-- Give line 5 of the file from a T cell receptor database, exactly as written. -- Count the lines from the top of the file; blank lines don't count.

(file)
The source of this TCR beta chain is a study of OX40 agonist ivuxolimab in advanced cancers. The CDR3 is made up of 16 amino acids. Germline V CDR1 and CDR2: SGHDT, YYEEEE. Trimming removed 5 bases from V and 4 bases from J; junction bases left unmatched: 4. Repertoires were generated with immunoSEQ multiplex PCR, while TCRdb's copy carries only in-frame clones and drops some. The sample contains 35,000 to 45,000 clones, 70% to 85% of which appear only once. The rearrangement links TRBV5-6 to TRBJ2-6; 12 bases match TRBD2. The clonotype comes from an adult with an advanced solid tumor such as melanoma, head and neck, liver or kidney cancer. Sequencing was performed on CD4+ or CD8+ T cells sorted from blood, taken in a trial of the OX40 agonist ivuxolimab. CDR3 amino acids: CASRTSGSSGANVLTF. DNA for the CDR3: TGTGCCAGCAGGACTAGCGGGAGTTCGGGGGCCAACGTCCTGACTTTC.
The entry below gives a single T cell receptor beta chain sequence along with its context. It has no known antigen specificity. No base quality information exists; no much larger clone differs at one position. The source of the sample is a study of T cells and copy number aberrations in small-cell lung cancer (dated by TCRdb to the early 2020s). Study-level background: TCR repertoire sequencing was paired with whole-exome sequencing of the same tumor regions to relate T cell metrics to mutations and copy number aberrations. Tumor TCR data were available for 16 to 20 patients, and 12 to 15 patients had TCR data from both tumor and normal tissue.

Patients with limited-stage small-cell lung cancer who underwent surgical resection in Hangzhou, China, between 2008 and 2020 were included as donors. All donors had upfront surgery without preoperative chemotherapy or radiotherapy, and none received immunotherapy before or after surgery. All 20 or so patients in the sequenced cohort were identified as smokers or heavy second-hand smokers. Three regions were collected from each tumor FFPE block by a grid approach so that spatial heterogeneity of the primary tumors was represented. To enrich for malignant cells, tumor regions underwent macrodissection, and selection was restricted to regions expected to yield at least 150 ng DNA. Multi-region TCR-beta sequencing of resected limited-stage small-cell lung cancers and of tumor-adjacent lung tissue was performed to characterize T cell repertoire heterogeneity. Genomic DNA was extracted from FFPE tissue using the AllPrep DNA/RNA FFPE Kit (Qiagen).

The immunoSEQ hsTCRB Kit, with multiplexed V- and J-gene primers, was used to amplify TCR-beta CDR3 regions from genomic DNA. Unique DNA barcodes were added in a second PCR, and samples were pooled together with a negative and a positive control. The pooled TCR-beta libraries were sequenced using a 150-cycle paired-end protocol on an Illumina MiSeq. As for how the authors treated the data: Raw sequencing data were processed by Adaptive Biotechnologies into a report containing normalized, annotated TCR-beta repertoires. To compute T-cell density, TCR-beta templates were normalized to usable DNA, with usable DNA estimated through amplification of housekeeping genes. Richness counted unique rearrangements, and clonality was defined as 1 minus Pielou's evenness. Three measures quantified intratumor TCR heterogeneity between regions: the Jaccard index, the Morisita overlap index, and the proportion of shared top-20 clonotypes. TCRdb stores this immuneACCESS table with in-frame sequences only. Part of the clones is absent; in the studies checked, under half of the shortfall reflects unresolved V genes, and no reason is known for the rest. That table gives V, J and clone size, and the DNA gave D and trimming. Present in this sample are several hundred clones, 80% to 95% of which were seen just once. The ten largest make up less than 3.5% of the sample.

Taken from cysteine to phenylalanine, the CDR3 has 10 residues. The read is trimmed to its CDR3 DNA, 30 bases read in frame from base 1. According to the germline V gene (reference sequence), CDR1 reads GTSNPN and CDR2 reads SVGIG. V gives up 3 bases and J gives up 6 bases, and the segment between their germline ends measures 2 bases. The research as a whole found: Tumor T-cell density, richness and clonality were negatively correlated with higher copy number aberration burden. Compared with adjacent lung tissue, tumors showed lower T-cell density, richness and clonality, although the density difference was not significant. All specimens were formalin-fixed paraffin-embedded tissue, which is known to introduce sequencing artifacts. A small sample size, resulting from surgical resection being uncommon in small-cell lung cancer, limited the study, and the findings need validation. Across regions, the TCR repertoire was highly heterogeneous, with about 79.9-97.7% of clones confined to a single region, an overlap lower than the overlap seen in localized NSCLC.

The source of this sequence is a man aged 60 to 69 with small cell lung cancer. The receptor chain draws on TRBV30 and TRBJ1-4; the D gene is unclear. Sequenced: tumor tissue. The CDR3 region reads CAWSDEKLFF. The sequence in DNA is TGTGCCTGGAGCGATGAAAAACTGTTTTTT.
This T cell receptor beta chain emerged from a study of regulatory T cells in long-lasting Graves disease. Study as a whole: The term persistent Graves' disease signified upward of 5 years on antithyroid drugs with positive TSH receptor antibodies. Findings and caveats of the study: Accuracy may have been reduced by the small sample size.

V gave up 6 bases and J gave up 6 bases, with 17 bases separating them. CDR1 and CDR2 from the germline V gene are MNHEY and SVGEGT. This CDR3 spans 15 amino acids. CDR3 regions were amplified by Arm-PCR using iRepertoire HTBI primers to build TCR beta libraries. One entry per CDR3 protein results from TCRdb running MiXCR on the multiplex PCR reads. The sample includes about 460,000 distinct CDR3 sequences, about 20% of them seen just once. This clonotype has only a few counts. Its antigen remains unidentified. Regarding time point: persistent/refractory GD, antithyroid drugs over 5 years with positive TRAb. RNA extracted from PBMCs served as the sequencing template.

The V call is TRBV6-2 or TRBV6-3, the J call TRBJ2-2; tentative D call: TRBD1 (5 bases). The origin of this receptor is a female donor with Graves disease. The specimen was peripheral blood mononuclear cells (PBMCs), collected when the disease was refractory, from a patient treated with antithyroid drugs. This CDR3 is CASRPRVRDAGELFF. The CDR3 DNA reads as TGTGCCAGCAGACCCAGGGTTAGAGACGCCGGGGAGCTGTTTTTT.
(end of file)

Taken from cysteine to phenylalanine, the CDR3 has 10 residues. The read is trimmed to its CDR3 DNA, 30 bases read in frame from base 1. According to the germline V gene (reference sequence), CDR1 reads GTSNPN and CDR2 reads SVGIG. V gives up 3 bases and J gives up 6 bases, and the segment between their germline ends measures 2 bases. The research as a whole found: Tumor T-cell density, richness and clonality were negatively correlated with higher copy number aberration burden. Compared with adjacent lung tissue, tumors showed lower T-cell density, richness and clonality, although the density difference was not significant. All specimens were formalin-fixed paraffin-embedded tissue, which is known to introduce sequencing artifacts. A small sample size, resulting from surgical resection being uncommon in small-cell lung cancer, limited the study, and the findings need validation. Across regions, the TCR repertoire was highly heterogeneous, with about 79.9-97.7% of clones confined to a single region, an overlap lower than the overlap seen in localized NSCLC.